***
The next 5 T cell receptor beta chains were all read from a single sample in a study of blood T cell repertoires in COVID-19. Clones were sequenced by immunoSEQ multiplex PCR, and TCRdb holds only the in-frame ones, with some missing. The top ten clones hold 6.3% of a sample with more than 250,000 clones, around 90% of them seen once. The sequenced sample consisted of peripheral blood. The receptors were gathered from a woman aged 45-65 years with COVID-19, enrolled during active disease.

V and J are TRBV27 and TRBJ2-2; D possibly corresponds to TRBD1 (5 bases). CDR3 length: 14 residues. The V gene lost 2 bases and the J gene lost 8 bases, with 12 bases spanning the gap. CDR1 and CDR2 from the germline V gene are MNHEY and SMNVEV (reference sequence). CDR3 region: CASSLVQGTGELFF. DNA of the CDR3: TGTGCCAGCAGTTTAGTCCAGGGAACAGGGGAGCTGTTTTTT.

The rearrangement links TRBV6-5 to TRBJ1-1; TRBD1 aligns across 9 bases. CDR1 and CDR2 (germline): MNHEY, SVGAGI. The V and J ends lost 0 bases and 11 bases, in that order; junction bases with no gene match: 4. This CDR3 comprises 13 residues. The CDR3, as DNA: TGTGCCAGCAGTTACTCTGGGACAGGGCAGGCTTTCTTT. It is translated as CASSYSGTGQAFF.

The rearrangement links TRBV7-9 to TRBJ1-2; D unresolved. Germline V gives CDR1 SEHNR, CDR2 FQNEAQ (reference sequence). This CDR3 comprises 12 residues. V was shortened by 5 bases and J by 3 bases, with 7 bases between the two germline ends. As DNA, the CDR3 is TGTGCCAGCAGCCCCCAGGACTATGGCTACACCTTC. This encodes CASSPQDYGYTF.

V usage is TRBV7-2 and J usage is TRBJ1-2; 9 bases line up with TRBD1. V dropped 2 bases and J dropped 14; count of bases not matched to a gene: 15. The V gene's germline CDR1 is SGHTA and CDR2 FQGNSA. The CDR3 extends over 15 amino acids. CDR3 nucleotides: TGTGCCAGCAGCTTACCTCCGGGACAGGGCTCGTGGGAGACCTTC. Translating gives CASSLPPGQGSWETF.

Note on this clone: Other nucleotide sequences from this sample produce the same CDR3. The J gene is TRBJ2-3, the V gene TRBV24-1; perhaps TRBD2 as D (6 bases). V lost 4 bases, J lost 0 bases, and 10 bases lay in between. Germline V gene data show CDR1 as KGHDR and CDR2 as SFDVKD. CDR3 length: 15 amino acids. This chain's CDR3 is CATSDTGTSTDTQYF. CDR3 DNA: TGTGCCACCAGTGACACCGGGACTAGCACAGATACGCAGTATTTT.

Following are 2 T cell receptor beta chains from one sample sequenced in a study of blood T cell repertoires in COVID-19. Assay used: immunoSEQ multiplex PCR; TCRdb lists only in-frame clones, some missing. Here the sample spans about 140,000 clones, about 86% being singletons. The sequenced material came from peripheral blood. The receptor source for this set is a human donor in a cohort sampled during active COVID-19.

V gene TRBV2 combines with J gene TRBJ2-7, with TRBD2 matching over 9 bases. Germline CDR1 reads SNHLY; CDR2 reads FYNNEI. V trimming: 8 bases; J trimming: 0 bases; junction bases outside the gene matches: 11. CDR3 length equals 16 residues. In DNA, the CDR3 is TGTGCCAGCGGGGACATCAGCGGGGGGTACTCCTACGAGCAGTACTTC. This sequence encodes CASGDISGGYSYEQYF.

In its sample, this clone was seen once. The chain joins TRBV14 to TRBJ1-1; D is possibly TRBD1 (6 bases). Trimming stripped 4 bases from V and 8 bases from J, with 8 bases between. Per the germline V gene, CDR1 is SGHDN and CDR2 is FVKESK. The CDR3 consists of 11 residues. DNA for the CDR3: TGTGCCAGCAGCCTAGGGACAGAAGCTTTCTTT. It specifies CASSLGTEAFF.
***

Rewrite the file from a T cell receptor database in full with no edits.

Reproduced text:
The next 5 T cell receptor beta chains were all read from a single sample in a study of blood T cell repertoires in COVID-19. Clones were sequenced by immunoSEQ multiplex PCR, and TCRdb holds only the in-frame ones, with some missing. The top ten clones hold 6.3% of a sample with more than 250,000 clones, around 90% of them seen once. The sequenced sample consisted of peripheral blood. The receptors were gathered from a woman aged 45-65 years with COVID-19, enrolled during active disease.

V and J are TRBV27 and TRBJ2-2; D possibly corresponds to TRBD1 (5 bases). CDR3 length: 14 residues. The V gene lost 2 bases and the J gene lost 8 bases, with 12 bases spanning the gap. CDR1 and CDR2 from the germline V gene are MNHEY and SMNVEV (reference sequence). CDR3 region: CASSLVQGTGELFF. DNA of the CDR3: TGTGCCAGCAGTTTAGTCCAGGGAACAGGGGAGCTGTTTTTT.

The rearrangement links TRBV6-5 to TRBJ1-1; TRBD1 aligns across 9 bases. CDR1 and CDR2 (germline): MNHEY, SVGAGI. The V and J ends lost 0 bases and 11 bases, in that order; junction bases with no gene match: 4. This CDR3 comprises 13 residues. The CDR3, as DNA: TGTGCCAGCAGTTACTCTGGGACAGGGCAGGCTTTCTTT. It is translated as CASSYSGTGQAFF.

The rearrangement links TRBV7-9 to TRBJ1-2; D unresolved. Germline V gives CDR1 SEHNR, CDR2 FQNEAQ (reference sequence). This CDR3 comprises 12 residues. V was shortened by 5 bases and J by 3 bases, with 7 bases between the two germline ends. As DNA, the CDR3 is TGTGCCAGCAGCCCCCAGGACTATGGCTACACCTTC. This encodes CASSPQDYGYTF.

V usage is TRBV7-2 and J usage is TRBJ1-2; 9 bases line up with TRBD1. V dropped 2 bases and J dropped 14; count of bases not matched to a gene: 15. The V gene's germline CDR1 is SGHTA and CDR2 FQGNSA. The CDR3 extends over 15 amino acids. CDR3 nucleotides: TGTGCCAGCAGCTTACCTCCGGGACAGGGCTCGTGGGAGACCTTC. Translating gives CASSLPPGQGSWETF.

Note on this clone: Other nucleotide sequences from this sample produce the same CDR3. The J gene is TRBJ2-3, the V gene TRBV24-1; perhaps TRBD2 as D (6 bases). V lost 4 bases, J lost 0 bases, and 10 bases lay in between. Germline V gene data show CDR1 as KGHDR and CDR2 as SFDVKD. CDR3 length: 15 amino acids. This chain's CDR3 is CATSDTGTSTDTQYF. CDR3 DNA: TGTGCCACCAGTGACACCGGGACTAGCACAGATACGCAGTATTTT.

Following are 2 T cell receptor beta chains from one sample sequenced in a study of blood T cell repertoires in COVID-19. Assay used: immunoSEQ multiplex PCR; TCRdb lists only in-frame clones, some missing. Here the sample spans about 140,000 clones, about 86% being singletons. The sequenced material came from peripheral blood. The receptor source for this set is a human donor in a cohort sampled during active COVID-19.

V gene TRBV2 combines with J gene TRBJ2-7, with TRBD2 matching over 9 bases. Germline CDR1 reads SNHLY; CDR2 reads FYNNEI. V trimming: 8 bases; J trimming: 0 bases; junction bases outside the gene matches: 11. CDR3 length equals 16 residues. In DNA, the CDR3 is TGTGCCAGCGGGGACATCAGCGGGGGGTACTCCTACGAGCAGTACTTC. This sequence encodes CASGDISGGYSYEQYF.

In its sample, this clone was seen once. The chain joins TRBV14 to TRBJ1-1; D is possibly TRBD1 (6 bases). Trimming stripped 4 bases from V and 8 bases from J, with 8 bases between. Per the germline V gene, CDR1 is SGHDN and CDR2 is FVKESK. The CDR3 consists of 11 residues. DNA for the CDR3: TGTGCCAGCAGCCTAGGGACAGAAGCTTTCTTT. It specifies CASSLGTEAFF.